By Alice Seeley
The United States is currently dealing with its worst pilot shortage in history. Faced with the lack of pilots and flight attendants, airlines are canceling thousands of flights.
Southwest Airlines canceled almost 20,000 summer flights, and Delta announced its plans to cancel 100 daily flights from July 1 through August 7 in the U.S. and Latin America due to the pilot shortage. U.S airlines are trying to hire at least 12,000 pilots combined this year to fix this shortage which is more than double the previous record in annual hiring, according to Kit Darby, a pilot pay consultant, and a retired United captain.
American Airlines pilot union stated many airlines encouraged pilots to retire early during the pandemic even though the Federal Aviation Administration and international regulations already require pilots to retire when they are 65 years old regardless of their physical health. Now, Congress may consider raising the retirement age to help end the pilot shortage.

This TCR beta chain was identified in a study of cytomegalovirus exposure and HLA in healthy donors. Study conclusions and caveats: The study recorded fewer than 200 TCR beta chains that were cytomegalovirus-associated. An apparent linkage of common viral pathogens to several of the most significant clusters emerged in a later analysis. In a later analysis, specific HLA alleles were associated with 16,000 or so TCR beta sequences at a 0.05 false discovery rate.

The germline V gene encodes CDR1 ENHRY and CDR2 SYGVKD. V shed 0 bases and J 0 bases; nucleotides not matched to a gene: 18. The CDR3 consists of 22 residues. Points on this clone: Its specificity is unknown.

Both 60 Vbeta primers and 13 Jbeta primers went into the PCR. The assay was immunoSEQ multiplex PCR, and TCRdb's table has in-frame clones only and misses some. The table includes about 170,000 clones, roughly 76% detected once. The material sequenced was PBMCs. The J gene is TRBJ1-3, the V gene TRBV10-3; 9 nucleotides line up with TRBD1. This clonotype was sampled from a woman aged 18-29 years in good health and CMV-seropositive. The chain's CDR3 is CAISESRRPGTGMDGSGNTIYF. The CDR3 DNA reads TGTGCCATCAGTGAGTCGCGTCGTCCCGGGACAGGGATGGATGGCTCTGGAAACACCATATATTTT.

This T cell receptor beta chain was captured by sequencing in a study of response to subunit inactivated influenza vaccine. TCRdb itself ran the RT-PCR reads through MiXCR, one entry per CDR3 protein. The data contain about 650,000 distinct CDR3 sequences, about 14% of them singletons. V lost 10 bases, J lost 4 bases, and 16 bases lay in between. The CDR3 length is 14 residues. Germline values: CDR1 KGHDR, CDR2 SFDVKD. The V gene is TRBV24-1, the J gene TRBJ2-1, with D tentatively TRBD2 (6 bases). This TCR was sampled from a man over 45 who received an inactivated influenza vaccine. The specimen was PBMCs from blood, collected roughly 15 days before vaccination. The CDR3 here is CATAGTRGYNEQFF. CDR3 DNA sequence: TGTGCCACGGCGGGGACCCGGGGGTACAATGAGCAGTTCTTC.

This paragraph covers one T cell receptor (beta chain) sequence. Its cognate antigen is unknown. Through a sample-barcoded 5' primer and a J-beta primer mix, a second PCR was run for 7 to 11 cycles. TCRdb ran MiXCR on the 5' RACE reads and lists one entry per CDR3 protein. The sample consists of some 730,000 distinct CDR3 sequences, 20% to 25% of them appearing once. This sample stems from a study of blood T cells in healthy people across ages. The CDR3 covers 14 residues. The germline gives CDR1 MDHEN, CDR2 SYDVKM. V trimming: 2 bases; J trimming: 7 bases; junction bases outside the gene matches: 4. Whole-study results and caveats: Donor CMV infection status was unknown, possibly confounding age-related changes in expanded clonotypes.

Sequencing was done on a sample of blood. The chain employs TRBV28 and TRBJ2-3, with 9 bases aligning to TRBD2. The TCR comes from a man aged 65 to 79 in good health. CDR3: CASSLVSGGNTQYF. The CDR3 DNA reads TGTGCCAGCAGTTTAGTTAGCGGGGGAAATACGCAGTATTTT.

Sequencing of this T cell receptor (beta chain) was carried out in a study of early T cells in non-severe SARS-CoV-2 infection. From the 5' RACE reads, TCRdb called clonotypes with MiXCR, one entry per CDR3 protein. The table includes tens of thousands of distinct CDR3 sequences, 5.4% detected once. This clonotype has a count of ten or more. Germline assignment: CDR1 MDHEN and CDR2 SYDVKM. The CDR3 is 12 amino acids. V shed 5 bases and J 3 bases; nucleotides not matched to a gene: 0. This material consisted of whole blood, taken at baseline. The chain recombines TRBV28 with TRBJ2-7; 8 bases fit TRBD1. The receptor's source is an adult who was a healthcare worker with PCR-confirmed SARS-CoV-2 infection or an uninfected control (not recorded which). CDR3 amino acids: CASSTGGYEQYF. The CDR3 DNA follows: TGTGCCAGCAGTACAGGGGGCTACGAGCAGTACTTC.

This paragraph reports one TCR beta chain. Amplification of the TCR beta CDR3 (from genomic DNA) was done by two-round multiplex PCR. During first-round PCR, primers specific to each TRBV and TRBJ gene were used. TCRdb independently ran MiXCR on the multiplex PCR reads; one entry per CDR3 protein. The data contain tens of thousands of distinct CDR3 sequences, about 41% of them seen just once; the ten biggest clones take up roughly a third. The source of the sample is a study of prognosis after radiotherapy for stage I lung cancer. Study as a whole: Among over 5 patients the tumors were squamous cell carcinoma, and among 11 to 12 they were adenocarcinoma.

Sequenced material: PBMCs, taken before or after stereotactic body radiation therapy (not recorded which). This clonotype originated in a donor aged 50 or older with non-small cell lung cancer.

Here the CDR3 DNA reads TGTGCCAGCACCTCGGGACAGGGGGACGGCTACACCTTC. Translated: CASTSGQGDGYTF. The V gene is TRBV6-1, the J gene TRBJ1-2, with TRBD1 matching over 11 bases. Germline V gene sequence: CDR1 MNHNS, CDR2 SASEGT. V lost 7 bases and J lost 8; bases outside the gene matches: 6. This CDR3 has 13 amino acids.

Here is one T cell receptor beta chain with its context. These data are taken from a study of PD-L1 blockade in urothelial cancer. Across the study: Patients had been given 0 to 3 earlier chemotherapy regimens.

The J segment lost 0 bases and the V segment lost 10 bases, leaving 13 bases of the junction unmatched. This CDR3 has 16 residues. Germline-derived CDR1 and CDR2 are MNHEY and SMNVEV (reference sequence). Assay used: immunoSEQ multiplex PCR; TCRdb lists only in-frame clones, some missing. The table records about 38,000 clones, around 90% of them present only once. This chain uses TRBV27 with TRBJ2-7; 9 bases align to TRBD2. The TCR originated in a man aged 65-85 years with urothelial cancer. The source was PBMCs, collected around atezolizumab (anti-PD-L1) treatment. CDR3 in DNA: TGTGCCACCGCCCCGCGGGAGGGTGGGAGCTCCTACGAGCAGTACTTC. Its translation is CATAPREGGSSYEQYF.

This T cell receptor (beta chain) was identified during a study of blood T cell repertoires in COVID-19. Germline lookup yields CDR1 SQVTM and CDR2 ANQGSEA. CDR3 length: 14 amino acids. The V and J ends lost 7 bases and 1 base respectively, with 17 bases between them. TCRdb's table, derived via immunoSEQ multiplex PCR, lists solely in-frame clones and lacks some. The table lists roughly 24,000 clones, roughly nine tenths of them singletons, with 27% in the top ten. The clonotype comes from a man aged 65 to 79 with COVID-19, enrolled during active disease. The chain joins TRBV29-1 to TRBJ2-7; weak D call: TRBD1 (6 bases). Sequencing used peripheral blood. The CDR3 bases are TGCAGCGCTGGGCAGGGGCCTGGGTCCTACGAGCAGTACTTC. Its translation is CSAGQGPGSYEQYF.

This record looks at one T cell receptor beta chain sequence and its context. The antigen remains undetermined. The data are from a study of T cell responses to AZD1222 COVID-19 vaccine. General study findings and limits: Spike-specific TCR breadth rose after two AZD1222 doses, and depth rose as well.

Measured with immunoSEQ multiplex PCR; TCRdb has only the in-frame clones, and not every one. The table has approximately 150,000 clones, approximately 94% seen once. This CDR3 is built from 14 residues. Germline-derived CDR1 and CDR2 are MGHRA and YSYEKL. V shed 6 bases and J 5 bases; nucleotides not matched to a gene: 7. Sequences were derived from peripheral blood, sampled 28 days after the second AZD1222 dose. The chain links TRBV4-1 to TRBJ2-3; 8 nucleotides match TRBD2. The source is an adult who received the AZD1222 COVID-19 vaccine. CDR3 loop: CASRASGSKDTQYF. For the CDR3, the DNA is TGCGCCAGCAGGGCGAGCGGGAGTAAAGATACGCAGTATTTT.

In United Airlines’ quarterly earnings call, CEO Scott Kirby stated, “the pilot shortage for the industry is real, and most airlines are simply not going to be able to realize their capacity plans because there simply aren’t enough pilots, at least not for the next five-plus years.”
Mesa Air Group, which flies for American and United Airlines, lost nearly $43 million last quarter due to the shortage.
“We never fathomed attrition levels like this. If we don’t fly our airplanes, we lose money,” Mesa Air’s CEO Jonathan Ornstein said.